Fall 2019 - GERO 101 D100
Aging and Society (3)
Class Number: 9413
Delivery Method: In Person
Introduces the social, psychological, and physical dimensions of aging. Largely based on the Canadian context, but will also include international research and knowledge. Students who have taken GERO 300 may not take this course for further credit. Breadth-Social Sciences.
Stories and myths about aging abound in the media and in popular culture and many of them are contradictory and do not align with your personal experience. If societies are under threat of economic collapse from the “Silver Tsunami”, why does everyone in your family still rely on your grandparents for financial assistance? Are older people frail and living in long-term care or are they participating in the Senior Olympics and living in their own homes, happier than they have been for most of their lives? Whether you just want to know what’s in store for you or older family members as they age, or you are thinking about taking a Gerontology minor, Aging and Society is the course for you! Gerontology is a multidisciplinary social science that draws on evidence from disciplines such as sociology, anthropology, geography, psychology, health services research and architecture to understand how we perceive the process of growing older and how society responds to the issues and challenges of aging. We will focus primarily on the Canadian context, but will also include international research and knowledge. The first part of the course provides students with different ways of looking at aging as a demographic phenomenon, as a social construct that varies by time and place and as a component of diversity, intersecting with race/ethnicity, gender, socioeconomic status, and health. Subsequent units examine issues of work and retirement, housing and living arrangements, health care, caregiving, and death and dying. We will explore these topics through a dynamic combination of lecture and discussion, assigned readings and documentary or fictional depictions of the aging process (e.g., Apted’s ‘Up’ series that has followed 14 individuals every 7 years since 1964; the comedy TV series, ‘Grace and Frankie’). Assignments are designed to build the student’s capacity to think, read, write and critically and to generate sound research papers.
COURSE-LEVEL EDUCATIONAL GOALS:
1. Understand the processes and issues linked to the later stages of the human life cycle;
2. Develop an appreciation of the psychological, social, political, and economic aspects of an aging population;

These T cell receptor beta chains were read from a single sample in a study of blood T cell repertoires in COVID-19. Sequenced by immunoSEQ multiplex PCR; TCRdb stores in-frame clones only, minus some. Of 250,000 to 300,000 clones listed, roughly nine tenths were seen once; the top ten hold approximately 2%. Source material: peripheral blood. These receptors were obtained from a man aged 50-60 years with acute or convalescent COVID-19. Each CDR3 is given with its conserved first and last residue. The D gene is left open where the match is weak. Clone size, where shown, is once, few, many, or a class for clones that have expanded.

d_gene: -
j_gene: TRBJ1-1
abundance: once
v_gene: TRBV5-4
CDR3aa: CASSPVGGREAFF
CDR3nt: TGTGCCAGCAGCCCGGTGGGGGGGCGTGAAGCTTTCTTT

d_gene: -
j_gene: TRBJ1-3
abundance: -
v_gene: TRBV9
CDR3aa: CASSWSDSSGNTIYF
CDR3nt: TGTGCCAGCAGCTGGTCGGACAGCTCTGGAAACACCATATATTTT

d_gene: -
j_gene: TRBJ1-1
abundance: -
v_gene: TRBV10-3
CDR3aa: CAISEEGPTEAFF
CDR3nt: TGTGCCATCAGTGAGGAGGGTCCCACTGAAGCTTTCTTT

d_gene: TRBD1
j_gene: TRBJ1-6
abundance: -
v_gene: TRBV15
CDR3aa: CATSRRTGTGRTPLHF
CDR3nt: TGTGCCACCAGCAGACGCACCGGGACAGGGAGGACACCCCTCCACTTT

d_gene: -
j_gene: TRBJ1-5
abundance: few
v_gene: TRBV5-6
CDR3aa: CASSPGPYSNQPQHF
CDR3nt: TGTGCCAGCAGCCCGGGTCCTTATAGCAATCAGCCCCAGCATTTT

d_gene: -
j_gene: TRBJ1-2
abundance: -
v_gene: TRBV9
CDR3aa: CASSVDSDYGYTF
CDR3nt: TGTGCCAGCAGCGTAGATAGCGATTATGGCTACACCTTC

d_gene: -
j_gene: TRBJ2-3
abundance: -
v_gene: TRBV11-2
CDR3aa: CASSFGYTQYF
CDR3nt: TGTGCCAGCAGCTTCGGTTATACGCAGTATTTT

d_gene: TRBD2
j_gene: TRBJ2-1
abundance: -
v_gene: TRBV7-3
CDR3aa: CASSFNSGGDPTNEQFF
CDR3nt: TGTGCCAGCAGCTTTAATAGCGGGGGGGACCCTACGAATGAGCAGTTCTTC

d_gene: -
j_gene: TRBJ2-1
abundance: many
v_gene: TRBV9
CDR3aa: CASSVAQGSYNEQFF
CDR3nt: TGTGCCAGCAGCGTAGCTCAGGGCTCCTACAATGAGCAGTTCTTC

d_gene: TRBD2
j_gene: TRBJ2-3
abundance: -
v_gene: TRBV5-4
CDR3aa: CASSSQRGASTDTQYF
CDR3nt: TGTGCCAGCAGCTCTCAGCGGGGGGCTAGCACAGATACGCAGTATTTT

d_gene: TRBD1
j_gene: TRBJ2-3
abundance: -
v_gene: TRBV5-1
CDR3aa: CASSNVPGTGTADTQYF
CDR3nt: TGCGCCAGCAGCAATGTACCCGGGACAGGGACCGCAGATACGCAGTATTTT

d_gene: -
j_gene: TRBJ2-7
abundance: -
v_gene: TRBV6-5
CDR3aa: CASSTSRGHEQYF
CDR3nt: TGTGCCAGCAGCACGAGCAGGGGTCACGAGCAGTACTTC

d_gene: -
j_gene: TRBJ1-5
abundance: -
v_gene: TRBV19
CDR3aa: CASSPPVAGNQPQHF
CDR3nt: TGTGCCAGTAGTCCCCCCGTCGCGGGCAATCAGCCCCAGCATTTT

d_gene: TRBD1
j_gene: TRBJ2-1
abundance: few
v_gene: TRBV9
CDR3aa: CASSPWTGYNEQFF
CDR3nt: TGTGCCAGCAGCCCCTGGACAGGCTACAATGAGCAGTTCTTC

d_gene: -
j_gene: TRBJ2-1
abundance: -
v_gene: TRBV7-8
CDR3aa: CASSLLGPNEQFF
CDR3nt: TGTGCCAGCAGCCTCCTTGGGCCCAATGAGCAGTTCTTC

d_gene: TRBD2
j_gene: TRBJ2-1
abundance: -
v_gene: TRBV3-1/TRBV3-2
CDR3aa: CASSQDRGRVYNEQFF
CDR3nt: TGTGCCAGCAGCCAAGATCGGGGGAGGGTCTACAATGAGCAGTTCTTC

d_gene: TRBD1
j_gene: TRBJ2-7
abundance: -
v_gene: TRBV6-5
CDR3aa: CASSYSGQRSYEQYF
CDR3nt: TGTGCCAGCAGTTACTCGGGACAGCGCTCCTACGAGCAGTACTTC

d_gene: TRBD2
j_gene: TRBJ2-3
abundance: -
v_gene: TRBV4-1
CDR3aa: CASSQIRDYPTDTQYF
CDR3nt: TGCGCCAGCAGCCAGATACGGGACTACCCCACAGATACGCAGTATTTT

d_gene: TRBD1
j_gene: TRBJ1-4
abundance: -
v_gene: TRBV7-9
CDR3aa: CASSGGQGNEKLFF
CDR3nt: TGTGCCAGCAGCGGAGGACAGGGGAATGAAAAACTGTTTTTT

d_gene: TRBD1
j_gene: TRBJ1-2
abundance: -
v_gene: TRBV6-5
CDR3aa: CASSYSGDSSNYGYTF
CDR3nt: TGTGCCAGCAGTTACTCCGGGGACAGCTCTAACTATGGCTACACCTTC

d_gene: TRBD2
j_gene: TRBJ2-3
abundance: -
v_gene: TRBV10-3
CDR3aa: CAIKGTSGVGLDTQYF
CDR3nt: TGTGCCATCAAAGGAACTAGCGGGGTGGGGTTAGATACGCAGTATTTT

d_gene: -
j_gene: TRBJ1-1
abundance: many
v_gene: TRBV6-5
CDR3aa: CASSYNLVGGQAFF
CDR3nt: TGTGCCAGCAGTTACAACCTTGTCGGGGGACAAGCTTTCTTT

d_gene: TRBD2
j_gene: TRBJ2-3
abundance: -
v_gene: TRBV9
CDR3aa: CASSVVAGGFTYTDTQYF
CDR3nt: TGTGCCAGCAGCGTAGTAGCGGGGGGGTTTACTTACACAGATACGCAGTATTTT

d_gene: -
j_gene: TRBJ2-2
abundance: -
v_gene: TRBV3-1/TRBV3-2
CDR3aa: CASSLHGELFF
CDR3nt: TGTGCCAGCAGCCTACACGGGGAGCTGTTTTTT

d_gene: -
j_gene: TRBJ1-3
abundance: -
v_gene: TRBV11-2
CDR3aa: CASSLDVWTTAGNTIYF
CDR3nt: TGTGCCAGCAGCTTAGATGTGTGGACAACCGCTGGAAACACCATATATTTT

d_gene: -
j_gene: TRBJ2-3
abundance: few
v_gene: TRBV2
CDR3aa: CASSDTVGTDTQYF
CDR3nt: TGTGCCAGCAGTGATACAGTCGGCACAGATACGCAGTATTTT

3. Provide a critical view of stereotypes and public perspectives on aging;
4. Demonstrate the multidisciplinary characteristics of gerontological inquiry
5. Develop incrementally students’ capacity to write a critical research paper Foster an appreciation of the joy of learning
- Class participation: Online and in-class components, including no-stakes in-class self-graded quizzes (are you on track?) 17%
- Copyright and plagiarism quizzes: Three quizzes, each associated with copyright and plagiarism tutorials (What separates research from plagiarism? Clarifying the grey zone) 3%
- Research Paper – developmental approach (see evaluation philosophy, below) 55%
- Final Exam: Short answer and essay questions 25%
Evaluation philosophy Evaluation in this course is based on the following premise: “Feedback is a process in which learners make sense of information about their performance and use it to enhance the quality of their work or learning strategies” and aligns with the goal of building students capacity to write critical research papers. The grade assigned to the research paper is therefore distributed across multiple small tasks that build the skills necessary to complete a critical research paper as the final product. The instructor will assess which components we need to include relative to the existing skillset of the students in this class. Components may include summarizing versus analyzing papers, recognizing trends across different papers, citing sources, developing a thesis statement, creating a paper outline, etc.  http://newmediaresearch.educ.monash.edu.au/feedback/framework-of-effective-feedback/definition/
None – all readings will be uploaded to Canvas.
SFU’s Academic Integrity web site http://www.sfu.ca/students/academicintegrity.html is filled with information on what is meant by academic dishonesty, where you can find resources to help with your studies and the consequences of cheating. Check out the site for more information and videos that help explain the issues in plain English.
Each student is responsible for his or her conduct as it affects the University community. Academic dishonesty, in whatever form, is ultimately destructive of the values of the University. Furthermore, it is unfair and discouraging to the majority of students who pursue their studies honestly. Scholarly integrity is required of all members of the University. http://www.sfu.ca/policies/gazette/student/s10-01.html
ACADEMIC INTEGRITY: YOUR WORK, YOUR SUCCESS